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Epilepsia. 2018 Jul;59(7):1273-1281. doi: 10.1111/epi.14439. Epub 2018 Jun 12.

Generic antiepileptic drugs-Safe or harmful in patients with epilepsy?

Author information

1
Epilepsy-Center Berlin-Brandenburg, Department of Neurology, Charité - Universitätsmedizin Berlin, Berlin, Germany.
2
National Institute of Neurological Disorders and Stroke, Bethesda, MD, USA.

Abstract

Generic antiepileptic drugs (AED) are significantly cheaper than brand name drugs, and may reduce overall health care expenditures. Regulatory bodies in Europe and North America require bioequivalence between generic and innovator drugs with regard to area under the plasma concentration-time curve (AUC) and peak plasma concentration (Cmax ); strict cutoff values have been defined. The main issue is if bioequivalence ensures therapeutic equivalence. Are switches from brand to generic, or between generic AEDs entirely safe or potentially harmful in patients with epilepsy? We summarized and evaluated the available evidence from bioequivalence, health care utilization, and clinical studies on safety of generic AEDs. In most cases, variations in AUC and Cmax were negligible when comparing innovator and generic AEDs. Due to interindividual pharmacokinetic and pharmacodynamic variability, measured differences between innovator and generic drugs may be the same as differences between different lots of the same brand. Studies from several countries based on insurance data have reported an increase in health care usage after switch from brand to generic AEDs; switchback rates are significantly higher for AEDs compared to other compounds. Patients may be confused, and nonadherence may increase, when AEDs are switched between manufacturers, perhaps due to changes in medication shape and color. But clinical studies do not report changes in seizure frequency and tolerability attributable to generics. Sufficient evidence indicates that most generics are bioequivalent to innovator AEDs; they do not pose a relevant risk for patients with epilepsy. However, some patients are reluctant towards variations in color and shape of their AEDs which may result in nonadherence. We recommend administering generics when a new AED is initiated. Switches from brand to generic AEDs for cost reduction and between generics, which is rarely required, generally seem to be safe, but should be accompanied by thorough counseling of patients on low risks.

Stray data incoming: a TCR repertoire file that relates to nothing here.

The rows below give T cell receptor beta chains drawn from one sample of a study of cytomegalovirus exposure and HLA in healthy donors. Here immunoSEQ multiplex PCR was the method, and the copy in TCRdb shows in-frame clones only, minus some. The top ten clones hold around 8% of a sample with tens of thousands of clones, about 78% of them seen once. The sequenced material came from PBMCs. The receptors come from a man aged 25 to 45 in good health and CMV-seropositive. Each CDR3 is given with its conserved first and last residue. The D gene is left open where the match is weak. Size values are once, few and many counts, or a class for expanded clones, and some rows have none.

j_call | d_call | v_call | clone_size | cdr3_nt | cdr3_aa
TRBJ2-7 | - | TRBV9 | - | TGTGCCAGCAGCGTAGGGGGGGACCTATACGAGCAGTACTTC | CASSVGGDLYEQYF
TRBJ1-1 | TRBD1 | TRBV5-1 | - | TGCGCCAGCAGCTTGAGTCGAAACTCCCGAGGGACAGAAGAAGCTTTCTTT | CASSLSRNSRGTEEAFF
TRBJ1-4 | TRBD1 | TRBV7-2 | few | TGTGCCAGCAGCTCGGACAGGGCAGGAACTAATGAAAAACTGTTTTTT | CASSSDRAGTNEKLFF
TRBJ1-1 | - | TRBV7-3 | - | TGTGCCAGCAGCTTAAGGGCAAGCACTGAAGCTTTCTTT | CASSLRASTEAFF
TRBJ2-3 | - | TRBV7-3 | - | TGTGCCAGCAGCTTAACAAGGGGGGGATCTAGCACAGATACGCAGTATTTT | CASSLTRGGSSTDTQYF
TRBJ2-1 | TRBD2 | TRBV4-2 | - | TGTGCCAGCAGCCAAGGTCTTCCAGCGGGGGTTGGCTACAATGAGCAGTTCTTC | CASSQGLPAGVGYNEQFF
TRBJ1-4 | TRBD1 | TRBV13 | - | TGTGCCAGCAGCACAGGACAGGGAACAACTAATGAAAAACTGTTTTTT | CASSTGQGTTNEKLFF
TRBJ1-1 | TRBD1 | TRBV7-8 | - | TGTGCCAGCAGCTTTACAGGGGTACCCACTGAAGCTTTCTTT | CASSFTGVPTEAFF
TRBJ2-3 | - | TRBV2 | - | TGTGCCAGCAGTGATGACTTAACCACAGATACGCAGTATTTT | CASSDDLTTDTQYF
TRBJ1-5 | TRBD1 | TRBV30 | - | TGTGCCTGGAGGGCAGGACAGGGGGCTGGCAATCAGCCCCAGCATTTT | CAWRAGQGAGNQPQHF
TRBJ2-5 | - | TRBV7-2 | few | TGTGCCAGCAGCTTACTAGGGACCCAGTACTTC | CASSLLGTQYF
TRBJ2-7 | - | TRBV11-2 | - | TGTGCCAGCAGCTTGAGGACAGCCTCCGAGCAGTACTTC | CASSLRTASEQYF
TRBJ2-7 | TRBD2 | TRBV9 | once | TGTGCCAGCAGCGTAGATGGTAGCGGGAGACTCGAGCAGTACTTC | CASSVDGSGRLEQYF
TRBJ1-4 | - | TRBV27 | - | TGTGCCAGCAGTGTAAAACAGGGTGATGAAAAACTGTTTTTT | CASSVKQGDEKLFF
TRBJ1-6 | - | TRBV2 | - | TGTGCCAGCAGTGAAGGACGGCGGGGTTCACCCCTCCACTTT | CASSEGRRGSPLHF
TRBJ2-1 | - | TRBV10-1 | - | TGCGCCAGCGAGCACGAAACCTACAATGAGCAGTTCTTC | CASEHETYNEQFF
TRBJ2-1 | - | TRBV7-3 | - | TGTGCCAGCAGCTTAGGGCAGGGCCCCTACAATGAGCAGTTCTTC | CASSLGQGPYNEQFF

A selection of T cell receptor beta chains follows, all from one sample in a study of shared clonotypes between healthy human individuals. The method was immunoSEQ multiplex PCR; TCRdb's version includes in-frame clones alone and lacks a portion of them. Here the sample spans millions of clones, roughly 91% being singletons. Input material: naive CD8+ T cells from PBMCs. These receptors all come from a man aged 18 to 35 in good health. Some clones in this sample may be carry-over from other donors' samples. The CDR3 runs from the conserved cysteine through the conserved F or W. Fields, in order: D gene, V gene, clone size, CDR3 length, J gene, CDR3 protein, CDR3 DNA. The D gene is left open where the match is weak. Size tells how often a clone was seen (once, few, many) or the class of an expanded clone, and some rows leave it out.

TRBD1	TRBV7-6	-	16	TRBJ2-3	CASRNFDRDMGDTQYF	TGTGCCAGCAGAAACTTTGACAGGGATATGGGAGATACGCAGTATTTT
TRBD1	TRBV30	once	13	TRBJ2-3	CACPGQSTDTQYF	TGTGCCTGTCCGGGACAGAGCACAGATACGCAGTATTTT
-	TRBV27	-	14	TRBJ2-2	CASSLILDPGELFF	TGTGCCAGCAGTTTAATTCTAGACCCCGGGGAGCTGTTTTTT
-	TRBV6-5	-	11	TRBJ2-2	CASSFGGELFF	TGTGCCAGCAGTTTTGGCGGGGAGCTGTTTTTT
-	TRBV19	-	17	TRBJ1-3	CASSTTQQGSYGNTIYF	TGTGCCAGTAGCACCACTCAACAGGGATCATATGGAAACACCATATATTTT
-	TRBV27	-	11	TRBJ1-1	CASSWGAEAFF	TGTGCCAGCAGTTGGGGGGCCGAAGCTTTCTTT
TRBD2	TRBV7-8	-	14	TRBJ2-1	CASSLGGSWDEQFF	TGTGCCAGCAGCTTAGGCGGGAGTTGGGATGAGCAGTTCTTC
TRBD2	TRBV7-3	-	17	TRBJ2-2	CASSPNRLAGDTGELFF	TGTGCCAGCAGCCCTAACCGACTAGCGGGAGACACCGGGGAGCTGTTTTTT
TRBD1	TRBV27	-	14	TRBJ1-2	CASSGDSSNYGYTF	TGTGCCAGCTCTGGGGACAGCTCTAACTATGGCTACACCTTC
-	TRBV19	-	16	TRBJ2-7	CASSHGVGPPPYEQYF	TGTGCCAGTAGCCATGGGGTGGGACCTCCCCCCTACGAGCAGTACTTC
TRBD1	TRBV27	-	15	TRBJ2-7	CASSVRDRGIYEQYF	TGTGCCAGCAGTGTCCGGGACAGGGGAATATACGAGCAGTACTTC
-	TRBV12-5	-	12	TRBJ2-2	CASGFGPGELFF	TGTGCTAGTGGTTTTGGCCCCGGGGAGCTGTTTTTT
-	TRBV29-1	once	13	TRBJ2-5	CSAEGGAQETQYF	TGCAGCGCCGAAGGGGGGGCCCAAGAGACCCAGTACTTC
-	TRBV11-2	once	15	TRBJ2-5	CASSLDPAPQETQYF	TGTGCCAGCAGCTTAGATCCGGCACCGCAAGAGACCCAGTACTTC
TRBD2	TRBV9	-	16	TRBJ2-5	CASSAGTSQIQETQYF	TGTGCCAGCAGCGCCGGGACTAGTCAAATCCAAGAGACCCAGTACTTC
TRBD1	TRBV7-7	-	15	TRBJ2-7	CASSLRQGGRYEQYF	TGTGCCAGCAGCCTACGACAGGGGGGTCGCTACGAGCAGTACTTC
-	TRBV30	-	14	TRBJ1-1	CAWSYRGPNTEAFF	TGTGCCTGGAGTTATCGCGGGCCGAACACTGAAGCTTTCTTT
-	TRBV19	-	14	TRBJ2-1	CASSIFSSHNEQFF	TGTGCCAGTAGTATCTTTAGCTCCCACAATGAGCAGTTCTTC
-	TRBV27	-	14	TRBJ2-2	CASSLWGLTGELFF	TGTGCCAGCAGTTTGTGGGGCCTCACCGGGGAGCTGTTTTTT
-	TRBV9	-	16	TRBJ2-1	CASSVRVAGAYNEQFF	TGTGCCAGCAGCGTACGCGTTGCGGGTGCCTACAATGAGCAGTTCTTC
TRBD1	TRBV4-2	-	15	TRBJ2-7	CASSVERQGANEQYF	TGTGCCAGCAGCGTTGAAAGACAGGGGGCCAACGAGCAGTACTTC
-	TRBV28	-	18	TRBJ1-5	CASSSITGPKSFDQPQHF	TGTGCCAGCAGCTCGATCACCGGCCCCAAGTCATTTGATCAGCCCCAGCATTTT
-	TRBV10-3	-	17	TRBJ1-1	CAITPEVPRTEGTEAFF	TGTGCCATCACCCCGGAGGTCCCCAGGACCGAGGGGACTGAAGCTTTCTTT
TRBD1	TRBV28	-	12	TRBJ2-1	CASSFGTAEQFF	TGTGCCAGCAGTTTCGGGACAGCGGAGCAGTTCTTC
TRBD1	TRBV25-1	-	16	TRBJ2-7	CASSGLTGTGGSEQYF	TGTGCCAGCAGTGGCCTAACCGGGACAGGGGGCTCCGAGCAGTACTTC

KEYWORDS:

bioequivalence; health care costs; innovator drug; pharmacokinetics; therapeutic index

PMID:
29894004
DOI:
10.1111/epi.14439
[Indexed for MEDLINE]
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